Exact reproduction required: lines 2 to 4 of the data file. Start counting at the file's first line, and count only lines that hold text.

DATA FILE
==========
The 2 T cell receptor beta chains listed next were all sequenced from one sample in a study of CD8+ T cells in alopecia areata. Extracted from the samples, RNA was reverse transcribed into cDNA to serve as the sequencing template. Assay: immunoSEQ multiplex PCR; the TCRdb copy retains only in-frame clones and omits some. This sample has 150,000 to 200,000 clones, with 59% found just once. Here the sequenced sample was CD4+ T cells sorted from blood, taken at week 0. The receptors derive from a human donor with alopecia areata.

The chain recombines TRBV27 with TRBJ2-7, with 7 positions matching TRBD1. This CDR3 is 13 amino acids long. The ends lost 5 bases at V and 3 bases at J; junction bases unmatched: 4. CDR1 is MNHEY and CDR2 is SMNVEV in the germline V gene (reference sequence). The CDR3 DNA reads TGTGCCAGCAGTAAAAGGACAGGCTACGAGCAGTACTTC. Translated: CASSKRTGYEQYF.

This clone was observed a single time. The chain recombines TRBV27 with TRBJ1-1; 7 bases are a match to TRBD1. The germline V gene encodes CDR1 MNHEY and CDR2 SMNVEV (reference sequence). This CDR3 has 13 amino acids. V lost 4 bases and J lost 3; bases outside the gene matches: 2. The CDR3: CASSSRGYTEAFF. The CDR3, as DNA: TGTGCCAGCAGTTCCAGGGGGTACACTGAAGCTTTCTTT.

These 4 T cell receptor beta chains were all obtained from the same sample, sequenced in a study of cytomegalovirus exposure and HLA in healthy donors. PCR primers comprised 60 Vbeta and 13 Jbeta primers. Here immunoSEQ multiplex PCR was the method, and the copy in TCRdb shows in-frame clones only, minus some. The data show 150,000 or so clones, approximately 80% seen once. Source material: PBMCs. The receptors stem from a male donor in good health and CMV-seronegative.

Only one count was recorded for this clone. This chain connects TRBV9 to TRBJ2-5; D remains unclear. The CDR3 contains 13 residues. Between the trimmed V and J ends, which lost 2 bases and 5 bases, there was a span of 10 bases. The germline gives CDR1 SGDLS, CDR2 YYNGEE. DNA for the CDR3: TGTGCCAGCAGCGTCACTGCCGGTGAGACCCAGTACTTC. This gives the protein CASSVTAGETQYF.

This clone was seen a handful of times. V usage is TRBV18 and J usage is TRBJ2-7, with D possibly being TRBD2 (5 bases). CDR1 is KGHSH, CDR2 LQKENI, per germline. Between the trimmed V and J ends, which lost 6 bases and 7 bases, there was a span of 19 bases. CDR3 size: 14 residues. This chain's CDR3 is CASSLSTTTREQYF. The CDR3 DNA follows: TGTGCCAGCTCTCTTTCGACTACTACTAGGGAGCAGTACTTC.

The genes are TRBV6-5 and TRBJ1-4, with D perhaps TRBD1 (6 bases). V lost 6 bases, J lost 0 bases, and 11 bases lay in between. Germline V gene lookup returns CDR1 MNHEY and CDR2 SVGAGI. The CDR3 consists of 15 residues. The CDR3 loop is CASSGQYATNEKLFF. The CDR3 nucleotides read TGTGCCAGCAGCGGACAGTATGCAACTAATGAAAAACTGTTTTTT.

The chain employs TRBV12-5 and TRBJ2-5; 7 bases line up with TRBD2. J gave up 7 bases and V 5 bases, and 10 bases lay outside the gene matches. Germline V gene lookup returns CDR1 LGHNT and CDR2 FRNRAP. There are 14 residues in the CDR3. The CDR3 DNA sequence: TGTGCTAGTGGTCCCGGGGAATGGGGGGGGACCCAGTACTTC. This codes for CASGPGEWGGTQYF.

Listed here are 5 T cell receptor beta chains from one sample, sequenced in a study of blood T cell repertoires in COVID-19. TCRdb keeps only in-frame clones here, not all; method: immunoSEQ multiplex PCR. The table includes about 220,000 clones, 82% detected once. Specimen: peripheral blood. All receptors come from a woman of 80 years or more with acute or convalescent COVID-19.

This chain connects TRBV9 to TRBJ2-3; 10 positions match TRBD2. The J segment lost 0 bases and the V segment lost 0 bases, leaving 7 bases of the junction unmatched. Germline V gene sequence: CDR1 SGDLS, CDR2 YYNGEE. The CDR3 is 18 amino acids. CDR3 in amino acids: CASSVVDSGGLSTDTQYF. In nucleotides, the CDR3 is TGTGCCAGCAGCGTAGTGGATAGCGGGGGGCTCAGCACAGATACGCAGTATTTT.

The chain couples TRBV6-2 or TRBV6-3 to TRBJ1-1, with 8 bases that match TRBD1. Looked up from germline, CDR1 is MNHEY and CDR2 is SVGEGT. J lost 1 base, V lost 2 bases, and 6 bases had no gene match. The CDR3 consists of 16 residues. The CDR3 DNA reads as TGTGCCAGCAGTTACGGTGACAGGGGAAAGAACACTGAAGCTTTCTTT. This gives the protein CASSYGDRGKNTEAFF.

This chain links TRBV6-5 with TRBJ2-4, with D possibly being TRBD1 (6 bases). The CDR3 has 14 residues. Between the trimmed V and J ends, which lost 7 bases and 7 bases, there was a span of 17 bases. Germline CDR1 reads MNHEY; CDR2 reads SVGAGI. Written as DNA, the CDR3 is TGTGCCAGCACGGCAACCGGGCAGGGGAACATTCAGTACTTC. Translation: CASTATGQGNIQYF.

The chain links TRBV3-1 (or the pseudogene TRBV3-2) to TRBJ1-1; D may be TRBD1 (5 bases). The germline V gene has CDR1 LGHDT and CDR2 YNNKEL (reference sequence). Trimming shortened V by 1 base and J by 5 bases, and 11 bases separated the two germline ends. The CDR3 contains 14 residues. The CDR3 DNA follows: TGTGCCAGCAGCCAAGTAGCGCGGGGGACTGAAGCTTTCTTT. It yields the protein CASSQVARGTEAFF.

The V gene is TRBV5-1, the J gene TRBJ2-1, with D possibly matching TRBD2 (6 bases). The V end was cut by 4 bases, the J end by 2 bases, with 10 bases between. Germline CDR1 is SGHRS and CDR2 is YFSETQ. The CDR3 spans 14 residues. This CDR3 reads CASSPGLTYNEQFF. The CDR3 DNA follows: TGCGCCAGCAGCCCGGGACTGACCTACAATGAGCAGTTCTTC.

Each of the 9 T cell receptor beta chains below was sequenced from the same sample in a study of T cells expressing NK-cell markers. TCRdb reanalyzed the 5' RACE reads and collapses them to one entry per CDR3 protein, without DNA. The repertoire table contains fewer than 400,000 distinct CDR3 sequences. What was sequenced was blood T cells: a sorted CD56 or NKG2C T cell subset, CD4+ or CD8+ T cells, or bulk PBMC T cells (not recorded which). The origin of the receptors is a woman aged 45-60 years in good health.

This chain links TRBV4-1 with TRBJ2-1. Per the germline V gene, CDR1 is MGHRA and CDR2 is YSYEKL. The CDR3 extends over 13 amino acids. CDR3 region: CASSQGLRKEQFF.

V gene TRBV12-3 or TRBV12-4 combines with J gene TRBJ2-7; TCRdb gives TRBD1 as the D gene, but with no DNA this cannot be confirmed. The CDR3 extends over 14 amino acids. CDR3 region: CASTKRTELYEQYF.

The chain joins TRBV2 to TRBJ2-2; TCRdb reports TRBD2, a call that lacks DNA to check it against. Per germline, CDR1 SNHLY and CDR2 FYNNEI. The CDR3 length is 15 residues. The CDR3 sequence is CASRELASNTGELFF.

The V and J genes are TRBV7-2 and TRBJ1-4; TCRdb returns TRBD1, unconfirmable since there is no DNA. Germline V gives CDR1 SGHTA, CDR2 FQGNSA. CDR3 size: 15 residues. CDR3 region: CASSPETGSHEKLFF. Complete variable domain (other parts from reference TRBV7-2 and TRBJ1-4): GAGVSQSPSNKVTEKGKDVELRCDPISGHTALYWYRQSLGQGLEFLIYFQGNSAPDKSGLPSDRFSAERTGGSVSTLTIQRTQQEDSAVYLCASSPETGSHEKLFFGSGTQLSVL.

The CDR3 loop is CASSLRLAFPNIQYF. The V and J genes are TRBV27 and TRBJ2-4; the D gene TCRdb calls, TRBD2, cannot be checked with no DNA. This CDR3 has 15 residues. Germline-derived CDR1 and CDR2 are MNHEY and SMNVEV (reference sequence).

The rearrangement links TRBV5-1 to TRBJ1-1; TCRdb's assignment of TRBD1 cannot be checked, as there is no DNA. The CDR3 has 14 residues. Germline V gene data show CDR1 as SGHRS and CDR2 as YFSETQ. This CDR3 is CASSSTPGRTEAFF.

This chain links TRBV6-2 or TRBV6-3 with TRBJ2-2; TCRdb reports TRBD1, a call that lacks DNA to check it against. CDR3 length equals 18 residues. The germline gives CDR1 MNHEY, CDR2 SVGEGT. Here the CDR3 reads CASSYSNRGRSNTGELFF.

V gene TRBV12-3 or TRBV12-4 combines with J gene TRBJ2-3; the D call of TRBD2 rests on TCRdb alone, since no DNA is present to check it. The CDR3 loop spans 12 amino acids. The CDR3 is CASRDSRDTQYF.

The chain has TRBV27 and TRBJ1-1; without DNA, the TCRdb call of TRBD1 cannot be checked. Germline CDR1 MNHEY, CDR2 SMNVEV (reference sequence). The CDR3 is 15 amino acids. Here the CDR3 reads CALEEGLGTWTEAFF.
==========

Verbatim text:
The chain recombines TRBV27 with TRBJ2-7, with 7 positions matching TRBD1. This CDR3 is 13 amino acids long. The ends lost 5 bases at V and 3 bases at J; junction bases unmatched: 4. CDR1 is MNHEY and CDR2 is SMNVEV in the germline V gene (reference sequence). The CDR3 DNA reads TGTGCCAGCAGTAAAAGGACAGGCTACGAGCAGTACTTC. Translated: CASSKRTGYEQYF.

This clone was observed a single time. The chain recombines TRBV27 with TRBJ1-1; 7 bases are a match to TRBD1. The germline V gene encodes CDR1 MNHEY and CDR2 SMNVEV (reference sequence). This CDR3 has 13 amino acids. V lost 4 bases and J lost 3; bases outside the gene matches: 2. The CDR3: CASSSRGYTEAFF. The CDR3, as DNA: TGTGCCAGCAGTTCCAGGGGGTACACTGAAGCTTTCTTT.

These 4 T cell receptor beta chains were all obtained from the same sample, sequenced in a study of cytomegalovirus exposure and HLA in healthy donors. PCR primers comprised 60 Vbeta and 13 Jbeta primers. Here immunoSEQ multiplex PCR was the method, and the copy in TCRdb shows in-frame clones only, minus some. The data show 150,000 or so clones, approximately 80% seen once. Source material: PBMCs. The receptors stem from a male donor in good health and CMV-seronegative.